What approach does the Youth Criminal Justice Act (YCJA) take with young people?
The approach taken by the YCJA is explained in the “Preamble” and a “Declaration of Principle.” You should know about this approach because it will affect how you are treated by the police, the Youth Justice Court, and others involved in the system set up by the YCJA.
The content of the Preamble includes statements similar to the following:
- everyone shares the responsibility in addressing the challenges and needs of young people as they grow up,
- steps should be taken to see the reasons why a young person has committed a crime,
- young people have special rights that need to be protected,
- the youth criminal justice system should:
- consider the interests of victims;
- have meaningful consequences;
- work to try to stop people from committing further crimes; and
- cut down the use of custody for non-violent crimes.
The content of the Declaration of Principle includes statements similar to the following:
The purpose of the youth criminal justice system is to:
- prevent crime by addressing the challenges and needs of young people that commit crimes;
- help young people who have committed crimes and put them back in society; and
- ensure that young people receive meaningful consequences for their offences.
The youth criminal justice system will put more focus on:
- helping to put young people who have committed crimes back into society,
- giving fair sentences consistent with the needs of young people and their low level of maturity,
- giving extra protection to young people, treating them fairly and respecting their right to privacy, and
- enforcing the law quickly to strengthen the link between the behaviour and its consequences.
While being fair to the young person, the actions taken should:
- reinforce respect for societal values;
- encourage young people to repair the harm done to the victims;
- be meaningful to the person given his or her needs and level of development, and involve the parents, extended family and community where possible in the young person’s return to society; and
- respect gender, ethnic, cultural and linguistic differences and respond to the needs of aboriginal people and young people with special requirements.
Special considerations that apply in respect of actions against young people, in particular:
- young people have rights and freedoms in their own right, such as the right to be heard in court and to participate in the process, other than the decision to prosecute;
- victims should be treated with courtesy, compassion and respect for their dignity and privacy and should suffer the least amount of inconvenience as a result of their involvement with the youth criminal justice system; and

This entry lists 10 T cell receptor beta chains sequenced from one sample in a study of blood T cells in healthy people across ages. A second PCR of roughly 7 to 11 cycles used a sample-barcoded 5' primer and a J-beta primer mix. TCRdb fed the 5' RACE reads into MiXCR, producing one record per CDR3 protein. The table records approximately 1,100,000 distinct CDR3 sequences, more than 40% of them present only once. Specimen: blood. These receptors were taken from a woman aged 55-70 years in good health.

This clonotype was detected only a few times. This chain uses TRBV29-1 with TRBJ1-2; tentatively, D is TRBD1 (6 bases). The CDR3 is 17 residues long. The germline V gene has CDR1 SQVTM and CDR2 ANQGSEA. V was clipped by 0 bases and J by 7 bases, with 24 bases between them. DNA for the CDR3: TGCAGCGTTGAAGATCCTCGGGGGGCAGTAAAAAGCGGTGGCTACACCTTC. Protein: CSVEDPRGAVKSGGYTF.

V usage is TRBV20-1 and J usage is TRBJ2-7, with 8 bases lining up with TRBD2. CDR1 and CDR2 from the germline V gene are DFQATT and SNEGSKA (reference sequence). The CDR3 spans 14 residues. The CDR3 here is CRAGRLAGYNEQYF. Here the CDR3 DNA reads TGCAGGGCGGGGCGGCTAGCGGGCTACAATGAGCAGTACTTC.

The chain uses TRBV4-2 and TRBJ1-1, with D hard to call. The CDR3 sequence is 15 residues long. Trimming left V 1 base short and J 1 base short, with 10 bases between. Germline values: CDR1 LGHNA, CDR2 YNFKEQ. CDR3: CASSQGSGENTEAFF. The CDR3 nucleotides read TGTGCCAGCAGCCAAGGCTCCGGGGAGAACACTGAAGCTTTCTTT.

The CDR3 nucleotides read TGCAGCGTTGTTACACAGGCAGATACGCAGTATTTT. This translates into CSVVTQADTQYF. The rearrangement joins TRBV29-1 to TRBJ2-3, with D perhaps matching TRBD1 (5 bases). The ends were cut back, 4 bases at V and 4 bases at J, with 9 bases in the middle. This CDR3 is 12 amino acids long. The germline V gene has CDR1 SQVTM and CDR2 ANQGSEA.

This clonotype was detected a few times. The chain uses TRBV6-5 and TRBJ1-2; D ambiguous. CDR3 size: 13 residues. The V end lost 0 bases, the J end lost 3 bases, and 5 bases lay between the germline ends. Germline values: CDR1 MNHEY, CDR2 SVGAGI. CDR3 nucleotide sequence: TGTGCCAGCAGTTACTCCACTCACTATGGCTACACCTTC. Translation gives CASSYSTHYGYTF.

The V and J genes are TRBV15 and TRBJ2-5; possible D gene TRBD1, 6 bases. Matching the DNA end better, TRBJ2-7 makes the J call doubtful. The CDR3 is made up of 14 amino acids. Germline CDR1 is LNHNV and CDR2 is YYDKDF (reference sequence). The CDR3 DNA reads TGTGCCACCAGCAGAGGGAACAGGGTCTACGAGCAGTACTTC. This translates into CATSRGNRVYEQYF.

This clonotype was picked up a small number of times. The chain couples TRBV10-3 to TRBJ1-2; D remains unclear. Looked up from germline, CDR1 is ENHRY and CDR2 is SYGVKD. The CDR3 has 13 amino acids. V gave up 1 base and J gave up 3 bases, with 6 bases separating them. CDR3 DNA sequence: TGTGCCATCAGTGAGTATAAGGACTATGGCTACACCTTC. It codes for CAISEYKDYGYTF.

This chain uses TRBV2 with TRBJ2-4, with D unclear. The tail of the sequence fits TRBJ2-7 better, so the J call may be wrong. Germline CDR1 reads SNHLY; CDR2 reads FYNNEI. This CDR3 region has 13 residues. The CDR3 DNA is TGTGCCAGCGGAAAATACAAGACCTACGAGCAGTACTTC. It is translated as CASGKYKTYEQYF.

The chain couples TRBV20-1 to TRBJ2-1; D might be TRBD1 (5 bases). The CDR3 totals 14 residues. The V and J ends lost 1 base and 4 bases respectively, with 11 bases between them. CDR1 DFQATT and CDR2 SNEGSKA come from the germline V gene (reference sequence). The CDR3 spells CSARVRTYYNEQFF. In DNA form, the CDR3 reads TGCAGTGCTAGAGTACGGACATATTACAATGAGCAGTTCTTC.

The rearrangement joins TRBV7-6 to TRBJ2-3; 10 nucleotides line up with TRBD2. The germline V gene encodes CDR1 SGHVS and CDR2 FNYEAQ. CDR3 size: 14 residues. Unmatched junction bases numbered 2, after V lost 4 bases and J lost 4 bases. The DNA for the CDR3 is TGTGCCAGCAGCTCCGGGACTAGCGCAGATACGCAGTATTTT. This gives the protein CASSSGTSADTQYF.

- parents should be informed of measures or actions involving their children and they are encouraged to support them in addressing their children’s behaviour.
Who does the Youth Criminal Justice Act apply to?
The YCJA applies to all young persons who are 12 to 17 years old at the time they are said to have broken a federal law. The YCJA does not apply to offences covered under the laws of your provinces.
What if I am under 12?
Although the YCJA will not apply to you if you are under 12, you must remember that there may be consequences for illegal behaviour. For example, if you have stolen from a store you may not be allowed to go there in the future.
Also, although you will not be held criminally responsible, there are other laws (for example, under the Child and Family Services Act or other child protection or mental health laws) that could have other consequences.
No. The system only applies to laws passed by the federal government. The most important of these are the criminal and drug laws.
These are examples of offences that are covered by provincial laws not federal laws. Each province will make sure there are still consequences for young people who commit these offences, but they will not be handled under the YCJA.
The YCJA does not apply to truancy (absence from school without a good reason), unless you break a probation or bail order that has a condition that you must attend school.
No. If you are under the legal age for leaving school, most provinces will have some consequences for your truancy. For example, you may have to see a counsellor and you might be taken to court under provincial law.